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(pas -kăl) Symbol: Pa. The SI unit of pressure, equal to a pressure of one newton per square meter.
Collins Dictionary of Astronomy © Market House Books Ltd, 2006
The following article is from The Great Soviet Encyclopedia (1979). It might be outdated or ideologically biased.



a unit of pressure and mechanical stress in the International System of Units. The unit was named in honor of the French scientist B. Pascal and is the pressure exerted by a force of 1 newton (N) uniformly distributed over an area of 1 m2. The international symbol is Pa. 1 Pa = 1 N/m2 = 10 dynes/cm2= 0.102 kilogram-force/m2 = 10-5 bar = 7.50 X 10-3 mm Hg = 0.102 mm water.

The Great Soviet Encyclopedia, 3rd Edition (1970-1979). © 2010 The Gale Group, Inc. All rights reserved.


A unit of pressure equal to the pressure resulting from a force of 1 newton acting uniformly over an area of 1 square meter. Symbolized Pa.


(computer science)
A procedure-oriented programming language whose highly structured design facilitates the rapid location and correction of coding errors.
McGraw-Hill Dictionary of Scientific & Technical Terms, 6E, Copyright © 2003 by The McGraw-Hill Companies, Inc.

pascal (Pa)

The Standard International unit of pressure; 1 pascal is equal to 1 newton per square meter.
McGraw-Hill Dictionary of Architecture and Construction. Copyright © 2003 by McGraw-Hill Companies, Inc.

Pascal (Pa)

The unit of measurement for pressure, named after the French mathematician Blaise Pascal (1623–1662). It is the pressure exerted by a force of one newton per square centimeter. In meteorology, the term hectopascal (hPa) (100 Pascals) may be used. One hectopascal = one millibar. The average air pressure is 1013.25 hPa or 101,325 Pa. In aviation, the most common usage is for the altimeter setting. Altimeter settings used to be given in millibars but now are given in hectopascals; however, the number is the same.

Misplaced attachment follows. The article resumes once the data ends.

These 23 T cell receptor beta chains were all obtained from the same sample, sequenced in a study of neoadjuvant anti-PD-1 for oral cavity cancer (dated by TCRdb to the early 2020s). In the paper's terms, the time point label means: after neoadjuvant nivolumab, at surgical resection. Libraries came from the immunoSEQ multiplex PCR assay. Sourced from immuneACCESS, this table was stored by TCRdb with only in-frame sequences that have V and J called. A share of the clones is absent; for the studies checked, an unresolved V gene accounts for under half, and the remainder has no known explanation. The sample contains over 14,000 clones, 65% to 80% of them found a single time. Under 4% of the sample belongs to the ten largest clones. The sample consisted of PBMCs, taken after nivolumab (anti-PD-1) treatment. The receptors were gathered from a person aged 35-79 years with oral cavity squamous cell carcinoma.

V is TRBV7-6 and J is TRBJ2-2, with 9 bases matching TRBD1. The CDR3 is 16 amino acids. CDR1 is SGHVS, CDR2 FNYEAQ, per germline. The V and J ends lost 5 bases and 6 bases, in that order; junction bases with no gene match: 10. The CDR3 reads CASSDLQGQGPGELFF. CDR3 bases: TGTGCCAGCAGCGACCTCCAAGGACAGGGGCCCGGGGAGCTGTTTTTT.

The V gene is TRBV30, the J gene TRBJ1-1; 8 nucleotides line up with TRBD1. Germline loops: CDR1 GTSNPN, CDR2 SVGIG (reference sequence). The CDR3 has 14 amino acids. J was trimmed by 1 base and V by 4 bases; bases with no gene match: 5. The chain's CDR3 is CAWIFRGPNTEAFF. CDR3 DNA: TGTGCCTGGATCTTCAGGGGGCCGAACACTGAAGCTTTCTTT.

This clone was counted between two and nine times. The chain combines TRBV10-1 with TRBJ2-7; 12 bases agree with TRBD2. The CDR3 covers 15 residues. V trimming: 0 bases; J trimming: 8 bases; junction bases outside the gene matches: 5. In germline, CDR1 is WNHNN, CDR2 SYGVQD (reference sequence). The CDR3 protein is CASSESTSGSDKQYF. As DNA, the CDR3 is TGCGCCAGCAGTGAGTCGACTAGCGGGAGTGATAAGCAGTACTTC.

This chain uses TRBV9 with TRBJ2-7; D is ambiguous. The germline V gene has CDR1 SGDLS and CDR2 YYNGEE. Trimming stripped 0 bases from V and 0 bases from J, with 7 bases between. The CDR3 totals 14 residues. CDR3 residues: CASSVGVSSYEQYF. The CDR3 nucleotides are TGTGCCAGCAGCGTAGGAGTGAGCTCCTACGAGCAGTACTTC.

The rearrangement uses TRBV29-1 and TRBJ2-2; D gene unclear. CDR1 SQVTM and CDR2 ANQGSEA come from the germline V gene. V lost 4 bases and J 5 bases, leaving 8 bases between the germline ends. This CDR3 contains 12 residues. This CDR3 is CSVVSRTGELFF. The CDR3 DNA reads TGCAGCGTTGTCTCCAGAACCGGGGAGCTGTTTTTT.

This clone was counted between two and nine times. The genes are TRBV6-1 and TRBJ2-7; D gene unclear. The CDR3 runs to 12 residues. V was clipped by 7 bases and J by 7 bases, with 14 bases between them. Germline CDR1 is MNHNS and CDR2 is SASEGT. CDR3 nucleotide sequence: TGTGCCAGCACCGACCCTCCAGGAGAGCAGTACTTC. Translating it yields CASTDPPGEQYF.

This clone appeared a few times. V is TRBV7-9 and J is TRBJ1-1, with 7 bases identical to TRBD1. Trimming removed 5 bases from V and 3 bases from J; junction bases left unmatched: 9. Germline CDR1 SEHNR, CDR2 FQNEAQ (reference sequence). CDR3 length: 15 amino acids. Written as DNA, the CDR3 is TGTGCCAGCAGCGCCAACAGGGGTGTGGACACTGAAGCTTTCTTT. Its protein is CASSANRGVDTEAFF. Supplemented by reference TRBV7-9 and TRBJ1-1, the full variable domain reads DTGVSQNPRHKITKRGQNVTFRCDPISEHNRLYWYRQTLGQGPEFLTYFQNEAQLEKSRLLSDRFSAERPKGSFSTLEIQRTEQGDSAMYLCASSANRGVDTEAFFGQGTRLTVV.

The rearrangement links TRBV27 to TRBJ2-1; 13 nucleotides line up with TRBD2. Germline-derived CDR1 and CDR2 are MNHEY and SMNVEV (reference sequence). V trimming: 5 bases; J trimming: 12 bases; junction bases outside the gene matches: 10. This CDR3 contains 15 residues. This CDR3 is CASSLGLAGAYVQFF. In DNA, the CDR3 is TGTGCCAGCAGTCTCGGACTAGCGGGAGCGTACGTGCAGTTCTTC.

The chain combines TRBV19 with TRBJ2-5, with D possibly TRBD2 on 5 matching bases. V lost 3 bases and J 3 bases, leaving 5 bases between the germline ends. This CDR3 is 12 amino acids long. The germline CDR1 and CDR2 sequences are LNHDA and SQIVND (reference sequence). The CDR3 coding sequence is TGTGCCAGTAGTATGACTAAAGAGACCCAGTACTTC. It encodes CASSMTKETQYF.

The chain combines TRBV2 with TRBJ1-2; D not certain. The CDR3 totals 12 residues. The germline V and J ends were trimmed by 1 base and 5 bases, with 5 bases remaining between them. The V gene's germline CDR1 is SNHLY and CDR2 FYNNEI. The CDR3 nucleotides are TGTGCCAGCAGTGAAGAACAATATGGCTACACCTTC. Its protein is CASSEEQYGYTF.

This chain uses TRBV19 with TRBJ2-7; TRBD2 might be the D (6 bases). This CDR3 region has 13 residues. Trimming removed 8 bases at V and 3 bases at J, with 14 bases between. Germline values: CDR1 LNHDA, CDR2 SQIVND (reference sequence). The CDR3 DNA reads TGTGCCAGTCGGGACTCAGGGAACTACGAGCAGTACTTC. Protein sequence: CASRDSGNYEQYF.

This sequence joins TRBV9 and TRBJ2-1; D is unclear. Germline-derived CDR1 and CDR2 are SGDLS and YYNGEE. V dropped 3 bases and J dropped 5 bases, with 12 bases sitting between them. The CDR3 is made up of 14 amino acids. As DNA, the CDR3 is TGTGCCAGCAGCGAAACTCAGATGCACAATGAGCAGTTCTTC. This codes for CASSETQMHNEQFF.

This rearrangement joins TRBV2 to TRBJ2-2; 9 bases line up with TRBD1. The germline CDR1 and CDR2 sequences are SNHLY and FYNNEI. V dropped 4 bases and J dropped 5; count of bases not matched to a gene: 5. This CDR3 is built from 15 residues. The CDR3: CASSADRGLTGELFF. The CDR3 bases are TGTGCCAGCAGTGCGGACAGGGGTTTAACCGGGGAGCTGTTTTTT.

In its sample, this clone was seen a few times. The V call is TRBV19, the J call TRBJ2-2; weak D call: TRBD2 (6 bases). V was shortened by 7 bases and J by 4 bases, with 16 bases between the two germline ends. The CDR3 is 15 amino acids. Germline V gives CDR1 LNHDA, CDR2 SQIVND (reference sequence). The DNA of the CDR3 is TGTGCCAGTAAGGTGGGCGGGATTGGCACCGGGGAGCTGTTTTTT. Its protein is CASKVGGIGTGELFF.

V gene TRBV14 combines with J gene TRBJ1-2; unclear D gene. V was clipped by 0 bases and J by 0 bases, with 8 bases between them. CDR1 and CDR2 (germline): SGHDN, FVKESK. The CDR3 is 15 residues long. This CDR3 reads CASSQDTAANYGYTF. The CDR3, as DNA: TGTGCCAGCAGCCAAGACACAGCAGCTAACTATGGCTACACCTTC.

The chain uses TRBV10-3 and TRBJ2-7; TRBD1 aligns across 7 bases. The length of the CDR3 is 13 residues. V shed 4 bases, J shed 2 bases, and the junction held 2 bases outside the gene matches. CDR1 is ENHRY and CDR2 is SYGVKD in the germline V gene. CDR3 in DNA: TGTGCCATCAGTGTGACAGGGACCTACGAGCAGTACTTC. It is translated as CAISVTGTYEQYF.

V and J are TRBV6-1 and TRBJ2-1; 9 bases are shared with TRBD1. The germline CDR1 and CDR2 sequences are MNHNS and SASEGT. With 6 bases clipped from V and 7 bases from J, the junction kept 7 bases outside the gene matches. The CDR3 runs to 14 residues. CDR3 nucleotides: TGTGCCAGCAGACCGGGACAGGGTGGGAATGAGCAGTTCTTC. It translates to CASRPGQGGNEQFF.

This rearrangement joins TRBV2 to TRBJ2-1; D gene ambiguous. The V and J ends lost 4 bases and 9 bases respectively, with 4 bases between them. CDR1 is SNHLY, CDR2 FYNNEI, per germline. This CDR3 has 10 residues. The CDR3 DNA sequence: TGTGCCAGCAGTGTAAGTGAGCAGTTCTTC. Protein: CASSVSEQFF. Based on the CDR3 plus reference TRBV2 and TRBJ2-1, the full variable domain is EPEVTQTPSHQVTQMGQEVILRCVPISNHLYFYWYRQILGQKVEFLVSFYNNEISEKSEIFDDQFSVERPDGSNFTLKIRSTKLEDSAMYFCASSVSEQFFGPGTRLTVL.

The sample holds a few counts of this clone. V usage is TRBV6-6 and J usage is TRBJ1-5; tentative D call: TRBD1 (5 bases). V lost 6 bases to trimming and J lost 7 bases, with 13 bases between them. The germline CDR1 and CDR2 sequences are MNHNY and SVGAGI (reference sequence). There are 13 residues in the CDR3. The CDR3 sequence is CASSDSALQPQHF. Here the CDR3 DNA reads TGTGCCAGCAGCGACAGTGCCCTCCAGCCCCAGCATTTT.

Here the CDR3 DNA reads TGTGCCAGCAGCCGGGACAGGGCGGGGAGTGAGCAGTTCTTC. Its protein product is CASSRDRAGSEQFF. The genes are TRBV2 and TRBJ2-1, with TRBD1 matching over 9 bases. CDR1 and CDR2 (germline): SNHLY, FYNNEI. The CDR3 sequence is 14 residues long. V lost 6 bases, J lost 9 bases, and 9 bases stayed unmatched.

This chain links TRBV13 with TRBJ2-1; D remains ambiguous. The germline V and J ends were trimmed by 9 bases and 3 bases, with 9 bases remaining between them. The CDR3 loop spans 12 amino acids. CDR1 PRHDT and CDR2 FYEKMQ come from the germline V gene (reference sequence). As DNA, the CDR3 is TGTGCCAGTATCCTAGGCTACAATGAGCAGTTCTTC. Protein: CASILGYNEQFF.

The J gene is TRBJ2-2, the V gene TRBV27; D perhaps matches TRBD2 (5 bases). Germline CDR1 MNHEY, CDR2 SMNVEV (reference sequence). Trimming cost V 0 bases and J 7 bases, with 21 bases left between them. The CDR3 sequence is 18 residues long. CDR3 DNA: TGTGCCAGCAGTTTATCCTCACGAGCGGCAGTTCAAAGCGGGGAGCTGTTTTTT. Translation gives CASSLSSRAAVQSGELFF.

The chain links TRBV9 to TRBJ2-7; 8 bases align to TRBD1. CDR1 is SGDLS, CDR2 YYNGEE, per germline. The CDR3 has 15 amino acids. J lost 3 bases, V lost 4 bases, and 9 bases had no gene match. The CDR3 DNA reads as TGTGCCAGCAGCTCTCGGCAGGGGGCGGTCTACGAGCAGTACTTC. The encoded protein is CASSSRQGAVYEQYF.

An Illustrated Dictionary of Aviation Copyright © 2005 by The McGraw-Hill Companies, Inc. All rights reserved


the derived SI unit of pressure; the pressure exerted on an area of 1 square metre by a force of 1 newton; equivalent to 10 dynes per square centimetre or 1.45 × 10--4 pound per square inch.


Blaise . 1623--62, French philosopher, mathematician, and physicist. As a scientist, he made important contributions to hydraulics and the study of atmospheric pressure and, with Fermat, developed the theory of probability. His chief philosophical works are Lettres provinciales (1656--57), written in defence of Jansenism and against the Jesuits, and Pensées (1670), fragments of a Christian apologia


a high-level computer programming language developed as a teaching language: used for general-purpose programming
Collins Discovery Encyclopedia, 1st edition © HarperCollins Publishers 2005


(After the French mathematician Blaise Pascal (1623-1662)) A programming language designed by Niklaus Wirth around 1970. Pascal was designed for simplicity and for teaching programming, in reaction to the complexity of ALGOL 68. It emphasises structured programming constructs, data structures and strong typing. Innovations included enumeration types, subranges, sets, variant records, and the case statement. Pascal has been extremely influential in programming language design and has a great number of variants and descendants.

ANSI/IEEE770X3.97-1993 is very similar to ISO Pascal but does not include conformant arrays.

ISO 7185-1983(E). Level 0 and Level 1. Changes from Jensen & Wirth's Pascal include name equivalence; names must be bound before they are used; loop index must be local to the procedure; formal procedure parameters must include their arguments; conformant array schemas.